Big Island of Hawaii || New Terra Firma

Exploring Some Of The Youngest Terra Firma On Earth Thanks To The World’s Longest Continuous Volcanic Eruption


Road Closed. Big Island of Hawaii, USA. March 1, 2013

They sure do know how to leave an impression on their visitors here in Hawaii. It was early morning yesterday when I landed on the island of Hawaii, a.k.a. the Big Island, having taken off at stupid o’clock from Honolulu International Airport on Oahu. But even at that hour there were still wahine (women) dancers doing their rhythmic hand waves & relaxed shimmies to slide guitar music in the breezy open-air terminal of Kona Airport. It was no Germaine’s Luau but it still stopped me in my tracks, a memorable welcome (back) to the Big Island, one of my favourite places on earth.

Wahine (women) dancers performing (at 9am) in the open-air terminal of Kona Airport on the Big Island of Hawaii. February 28th 2013.

Wahine (women) dancers performing (at 8:30 a.m.) in the open-air terminal of Kona Airport on the Big Island of Hawaii, USA. February 28, 2013.

Hula played a vital part in Hawaiian culture. In its various forms, it tells the story of the lifestyle, beliefs, and history of proud & remarkable people. The art was nearly lost in the early 1800s when missionaries preached against the “idolatrous dance and the vicious customs connected therewith.” Only the dedication of committed kumu hula (hula teachers) like Lahaina’s Aunty Emma Farden Sharpe helped to keep the art from alive.

– Reproduced from a panel on display in the Old Lahaina Courthouse in Lahaina, Maui, Hawaii.

The pace didn’t pick up much from there. I collected my hire car & drove, via the northern towns of Waimea & Honokaa, to the opposite/eastern side of the island before settling into my rental apartment on the outskirts of the town of Keaau (map-pointer-icon) just south of Hilo, the largest town on the largest of the Hawaiian islands. I paid a brief visit to Hilo in the afternoon to get reaquainted with it’s small town charms, & after an early night (the Big Island is conducive to those) the plan today was to tour the volcanic wonders of Hawaii Volcanoes National Park (NVNP). But that didn’t quite pan out. The seclusion of my apartment coupled with my desire for something I haven’t had in a while, a lie-in, an early night side, curtailed the day of sightseeing, putting NVNP on the long finger for 24 hours – I’ve been lucky enough to have already visited this part of the world back in 2003, when I also spent a day in HVNP, so my procrastination didn’t come with any pangs of guilt. All that said, I did venture out late morning (or it could have even been early afternoon) but didn’t go far, touring the lava-rich eastern corner of the Big Island south of Keaau, some of the youngest terra firma on earth.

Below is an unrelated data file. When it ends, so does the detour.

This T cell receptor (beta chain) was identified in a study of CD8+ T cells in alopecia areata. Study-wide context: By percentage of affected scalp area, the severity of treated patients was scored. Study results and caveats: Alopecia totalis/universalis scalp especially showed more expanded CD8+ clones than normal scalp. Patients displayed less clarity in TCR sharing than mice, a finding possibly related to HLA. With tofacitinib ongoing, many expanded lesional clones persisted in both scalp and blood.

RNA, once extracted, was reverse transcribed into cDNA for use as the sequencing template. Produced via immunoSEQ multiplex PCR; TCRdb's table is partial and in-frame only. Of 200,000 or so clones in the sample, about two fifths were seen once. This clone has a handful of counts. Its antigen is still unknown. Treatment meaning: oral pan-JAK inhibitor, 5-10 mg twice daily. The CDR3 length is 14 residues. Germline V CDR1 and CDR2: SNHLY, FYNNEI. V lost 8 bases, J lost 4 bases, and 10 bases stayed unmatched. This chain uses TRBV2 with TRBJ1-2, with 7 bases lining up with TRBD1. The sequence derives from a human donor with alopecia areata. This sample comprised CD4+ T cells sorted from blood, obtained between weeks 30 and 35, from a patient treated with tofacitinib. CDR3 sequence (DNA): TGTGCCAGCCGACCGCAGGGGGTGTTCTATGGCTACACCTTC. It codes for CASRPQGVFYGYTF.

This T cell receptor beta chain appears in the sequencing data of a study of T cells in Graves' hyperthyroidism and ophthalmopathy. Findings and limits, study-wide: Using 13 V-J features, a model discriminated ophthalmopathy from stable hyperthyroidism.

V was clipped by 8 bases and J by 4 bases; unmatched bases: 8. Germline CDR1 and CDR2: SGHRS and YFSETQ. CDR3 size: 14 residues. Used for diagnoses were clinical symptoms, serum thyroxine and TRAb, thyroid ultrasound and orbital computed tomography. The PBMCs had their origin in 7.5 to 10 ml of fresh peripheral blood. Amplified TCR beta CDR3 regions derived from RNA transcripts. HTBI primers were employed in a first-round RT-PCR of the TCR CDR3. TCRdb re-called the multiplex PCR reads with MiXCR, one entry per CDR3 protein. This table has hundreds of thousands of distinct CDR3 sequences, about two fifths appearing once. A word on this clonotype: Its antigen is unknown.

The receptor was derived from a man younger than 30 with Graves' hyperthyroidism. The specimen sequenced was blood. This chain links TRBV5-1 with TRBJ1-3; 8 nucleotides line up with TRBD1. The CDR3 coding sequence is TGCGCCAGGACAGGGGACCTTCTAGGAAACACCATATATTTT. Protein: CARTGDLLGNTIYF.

A canopy of trees at the entrance to Lava Tree State Park. I came here to view lava trees - free-standing tubes of solidified lava left behind after the trees they smother eventually die away – but it was the canopy of trees on the roads surrounding the park that got my & my camera's attention. Lava Tree State Park, The Big Island, Hawaii. March 1st 2013.

A canopy of trees at the entrance to Lava Tree State Park. I went here to view lava trees – free-standing tubes of solidified lava left behind after the trees they smother eventually die away – but it was the canopy of trees on the roads surrounding the park that got my & my camera’s attention. Lava Tree State Park on the Big Island of Hawaii, USA. March 1, 2013.

Kehena Beach was only created in 1955 by a lava flow that laid waste to the area, a powerful testament to the changing nature of the Big Island. Kehena Black Sand Beach, The Big Island, Hawaii. March 1st 2013.

Battling with exposure on Kehena Beach which was created by a 1955 lava flow that laid waste to the area, a powerful testament to the changing nature of the Big Island. Kehena Black Sand Beach, the Big Island of Hawaii, USA. March 1, 2013.

Road closed indeed. A single road sign is all that’s left of a road buried in lava on the south coast of The Big Island, Hawaii. March 1st 2013.

Road closed indeed. A road sign, remnants of a road buried by lava flows from what is the world’s longest continuous volcanic eruption – the Big Island’s Kilauea volcano has been continually erupting since 1983, an eruption that has added some 100 km² of land to the southeast corner of the Big Island, some of the newest terra firma on earth. I hiked to an active lava flow across expanses of igneous rock in this exact area of the island on my previous, 2003 visit to the Big Island – back then I remember driving further along the road submerged in this picture. Unfortunately the lay of the ever-changing Big Island land these days is such that no flows are presently (easily) accessible. Big Island of Hawaii, USA. March 1, 2013.

Hire car. Hilo, the Big Island, Hawaii. March 2nd 2013.

Hawaii Hire. Hilo, the Big Island of Hawaii, USA. March 1, 2013

Tomorrow I’ll have another go at visiting Hawaii Volcanoes National Park. My alarm is set, just like it was last night, & it’ll no doubt go off, just like it did this morning. But I’ll be sure to get out of bed this time.

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